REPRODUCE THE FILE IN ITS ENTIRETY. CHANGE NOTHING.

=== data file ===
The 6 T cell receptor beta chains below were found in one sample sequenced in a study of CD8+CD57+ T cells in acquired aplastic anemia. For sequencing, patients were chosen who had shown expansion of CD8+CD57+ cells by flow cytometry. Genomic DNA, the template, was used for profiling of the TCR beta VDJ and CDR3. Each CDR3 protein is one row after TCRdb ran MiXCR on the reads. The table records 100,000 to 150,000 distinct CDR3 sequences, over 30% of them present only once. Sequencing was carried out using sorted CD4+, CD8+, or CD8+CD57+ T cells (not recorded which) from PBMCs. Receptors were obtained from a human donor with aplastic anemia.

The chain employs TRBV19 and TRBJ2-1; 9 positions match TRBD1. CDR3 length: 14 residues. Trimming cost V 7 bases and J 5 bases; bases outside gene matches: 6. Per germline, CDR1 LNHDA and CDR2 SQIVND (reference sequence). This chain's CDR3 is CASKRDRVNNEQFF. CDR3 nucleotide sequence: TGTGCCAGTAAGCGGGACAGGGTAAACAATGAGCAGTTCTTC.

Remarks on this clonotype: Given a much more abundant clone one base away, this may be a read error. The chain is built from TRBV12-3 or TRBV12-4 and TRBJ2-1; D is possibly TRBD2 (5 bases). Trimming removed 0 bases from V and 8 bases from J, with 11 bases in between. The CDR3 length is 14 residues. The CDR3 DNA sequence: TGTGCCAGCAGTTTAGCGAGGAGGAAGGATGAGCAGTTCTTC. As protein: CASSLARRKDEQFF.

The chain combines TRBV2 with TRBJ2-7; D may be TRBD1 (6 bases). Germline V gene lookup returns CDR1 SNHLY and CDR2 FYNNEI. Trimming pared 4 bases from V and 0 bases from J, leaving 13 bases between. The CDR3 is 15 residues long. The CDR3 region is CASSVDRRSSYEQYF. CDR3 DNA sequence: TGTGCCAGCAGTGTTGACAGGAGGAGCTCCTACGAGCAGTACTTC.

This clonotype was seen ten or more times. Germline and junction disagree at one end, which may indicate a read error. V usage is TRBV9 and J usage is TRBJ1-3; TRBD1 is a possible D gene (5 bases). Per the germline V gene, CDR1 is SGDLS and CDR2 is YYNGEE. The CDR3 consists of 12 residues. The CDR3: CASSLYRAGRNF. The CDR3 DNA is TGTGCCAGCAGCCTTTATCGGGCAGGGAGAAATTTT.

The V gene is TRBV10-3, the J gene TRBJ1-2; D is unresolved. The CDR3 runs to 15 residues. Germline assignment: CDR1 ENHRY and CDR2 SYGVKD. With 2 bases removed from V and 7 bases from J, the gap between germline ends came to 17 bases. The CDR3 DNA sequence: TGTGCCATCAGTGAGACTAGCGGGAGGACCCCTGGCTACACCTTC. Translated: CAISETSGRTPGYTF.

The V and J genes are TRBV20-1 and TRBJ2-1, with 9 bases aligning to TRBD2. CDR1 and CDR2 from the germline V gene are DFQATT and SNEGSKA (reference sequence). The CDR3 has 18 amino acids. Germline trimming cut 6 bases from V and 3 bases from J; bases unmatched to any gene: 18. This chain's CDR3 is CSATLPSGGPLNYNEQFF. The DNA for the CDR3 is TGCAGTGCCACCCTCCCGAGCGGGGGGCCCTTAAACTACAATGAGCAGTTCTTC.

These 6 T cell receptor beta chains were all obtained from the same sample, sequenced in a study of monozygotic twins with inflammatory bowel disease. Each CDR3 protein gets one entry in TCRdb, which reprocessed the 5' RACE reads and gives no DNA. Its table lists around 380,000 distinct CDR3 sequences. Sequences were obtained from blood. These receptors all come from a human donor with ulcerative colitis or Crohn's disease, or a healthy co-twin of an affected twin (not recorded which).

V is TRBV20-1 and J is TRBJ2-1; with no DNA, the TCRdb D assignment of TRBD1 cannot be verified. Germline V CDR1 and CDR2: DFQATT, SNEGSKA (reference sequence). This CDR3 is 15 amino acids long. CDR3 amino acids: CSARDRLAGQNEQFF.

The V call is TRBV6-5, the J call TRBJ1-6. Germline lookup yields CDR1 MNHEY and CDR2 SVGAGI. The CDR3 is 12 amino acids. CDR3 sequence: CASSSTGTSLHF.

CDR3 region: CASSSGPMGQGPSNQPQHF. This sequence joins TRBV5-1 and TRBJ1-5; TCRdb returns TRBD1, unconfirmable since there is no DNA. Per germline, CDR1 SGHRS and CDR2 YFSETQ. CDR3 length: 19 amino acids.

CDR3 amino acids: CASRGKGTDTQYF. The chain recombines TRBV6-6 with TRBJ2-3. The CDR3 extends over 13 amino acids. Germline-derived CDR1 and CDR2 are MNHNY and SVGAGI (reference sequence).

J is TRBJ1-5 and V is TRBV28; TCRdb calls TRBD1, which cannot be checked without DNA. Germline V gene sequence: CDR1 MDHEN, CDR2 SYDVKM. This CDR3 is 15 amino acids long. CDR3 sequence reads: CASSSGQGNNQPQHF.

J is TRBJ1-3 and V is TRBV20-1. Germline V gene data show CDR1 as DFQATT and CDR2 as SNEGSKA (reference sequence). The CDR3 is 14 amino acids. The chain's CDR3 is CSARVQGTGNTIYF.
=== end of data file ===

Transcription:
The 6 T cell receptor beta chains below were found in one sample sequenced in a study of CD8+CD57+ T cells in acquired aplastic anemia. For sequencing, patients were chosen who had shown expansion of CD8+CD57+ cells by flow cytometry. Genomic DNA, the template, was used for profiling of the TCR beta VDJ and CDR3. Each CDR3 protein is one row after TCRdb ran MiXCR on the reads. The table records 100,000 to 150,000 distinct CDR3 sequences, over 30% of them present only once. Sequencing was carried out using sorted CD4+, CD8+, or CD8+CD57+ T cells (not recorded which) from PBMCs. Receptors were obtained from a human donor with aplastic anemia.

The chain employs TRBV19 and TRBJ2-1; 9 positions match TRBD1. CDR3 length: 14 residues. Trimming cost V 7 bases and J 5 bases; bases outside gene matches: 6. Per germline, CDR1 LNHDA and CDR2 SQIVND (reference sequence). This chain's CDR3 is CASKRDRVNNEQFF. CDR3 nucleotide sequence: TGTGCCAGTAAGCGGGACAGGGTAAACAATGAGCAGTTCTTC.

Remarks on this clonotype: Given a much more abundant clone one base away, this may be a read error. The chain is built from TRBV12-3 or TRBV12-4 and TRBJ2-1; D is possibly TRBD2 (5 bases). Trimming removed 0 bases from V and 8 bases from J, with 11 bases in between. The CDR3 length is 14 residues. The CDR3 DNA sequence: TGTGCCAGCAGTTTAGCGAGGAGGAAGGATGAGCAGTTCTTC. As protein: CASSLARRKDEQFF.

The chain combines TRBV2 with TRBJ2-7; D may be TRBD1 (6 bases). Germline V gene lookup returns CDR1 SNHLY and CDR2 FYNNEI. Trimming pared 4 bases from V and 0 bases from J, leaving 13 bases between. The CDR3 is 15 residues long. The CDR3 region is CASSVDRRSSYEQYF. CDR3 DNA sequence: TGTGCCAGCAGTGTTGACAGGAGGAGCTCCTACGAGCAGTACTTC.

This clonotype was seen ten or more times. Germline and junction disagree at one end, which may indicate a read error. V usage is TRBV9 and J usage is TRBJ1-3; TRBD1 is a possible D gene (5 bases). Per the germline V gene, CDR1 is SGDLS and CDR2 is YYNGEE. The CDR3 consists of 12 residues. The CDR3: CASSLYRAGRNF. The CDR3 DNA is TGTGCCAGCAGCCTTTATCGGGCAGGGAGAAATTTT.

The V gene is TRBV10-3, the J gene TRBJ1-2; D is unresolved. The CDR3 runs to 15 residues. Germline assignment: CDR1 ENHRY and CDR2 SYGVKD. With 2 bases removed from V and 7 bases from J, the gap between germline ends came to 17 bases. The CDR3 DNA sequence: TGTGCCATCAGTGAGACTAGCGGGAGGACCCCTGGCTACACCTTC. Translated: CAISETSGRTPGYTF.

The V and J genes are TRBV20-1 and TRBJ2-1, with 9 bases aligning to TRBD2. CDR1 and CDR2 from the germline V gene are DFQATT and SNEGSKA (reference sequence). The CDR3 has 18 amino acids. Germline trimming cut 6 bases from V and 3 bases from J; bases unmatched to any gene: 18. This chain's CDR3 is CSATLPSGGPLNYNEQFF. The DNA for the CDR3 is TGCAGTGCCACCCTCCCGAGCGGGGGGCCCTTAAACTACAATGAGCAGTTCTTC.

These 6 T cell receptor beta chains were all obtained from the same sample, sequenced in a study of monozygotic twins with inflammatory bowel disease. Each CDR3 protein gets one entry in TCRdb, which reprocessed the 5' RACE reads and gives no DNA. Its table lists around 380,000 distinct CDR3 sequences. Sequences were obtained from blood. These receptors all come from a human donor with ulcerative colitis or Crohn's disease, or a healthy co-twin of an affected twin (not recorded which).

V is TRBV20-1 and J is TRBJ2-1; with no DNA, the TCRdb D assignment of TRBD1 cannot be verified. Germline V CDR1 and CDR2: DFQATT, SNEGSKA (reference sequence). This CDR3 is 15 amino acids long. CDR3 amino acids: CSARDRLAGQNEQFF.

The V call is TRBV6-5, the J call TRBJ1-6. Germline lookup yields CDR1 MNHEY and CDR2 SVGAGI. The CDR3 is 12 amino acids. CDR3 sequence: CASSSTGTSLHF.

CDR3 region: CASSSGPMGQGPSNQPQHF. This sequence joins TRBV5-1 and TRBJ1-5; TCRdb returns TRBD1, unconfirmable since there is no DNA. Per germline, CDR1 SGHRS and CDR2 YFSETQ. CDR3 length: 19 amino acids.

CDR3 amino acids: CASRGKGTDTQYF. The chain recombines TRBV6-6 with TRBJ2-3. The CDR3 extends over 13 amino acids. Germline-derived CDR1 and CDR2 are MNHNY and SVGAGI (reference sequence).

J is TRBJ1-5 and V is TRBV28; TCRdb calls TRBD1, which cannot be checked without DNA. Germline V gene sequence: CDR1 MDHEN, CDR2 SYDVKM. This CDR3 is 15 amino acids long. CDR3 sequence reads: CASSSGQGNNQPQHF.

J is TRBJ1-3 and V is TRBV20-1. Germline V gene data show CDR1 as DFQATT and CDR2 as SNEGSKA (reference sequence). The CDR3 is 14 amino acids. The chain's CDR3 is CSARVQGTGNTIYF.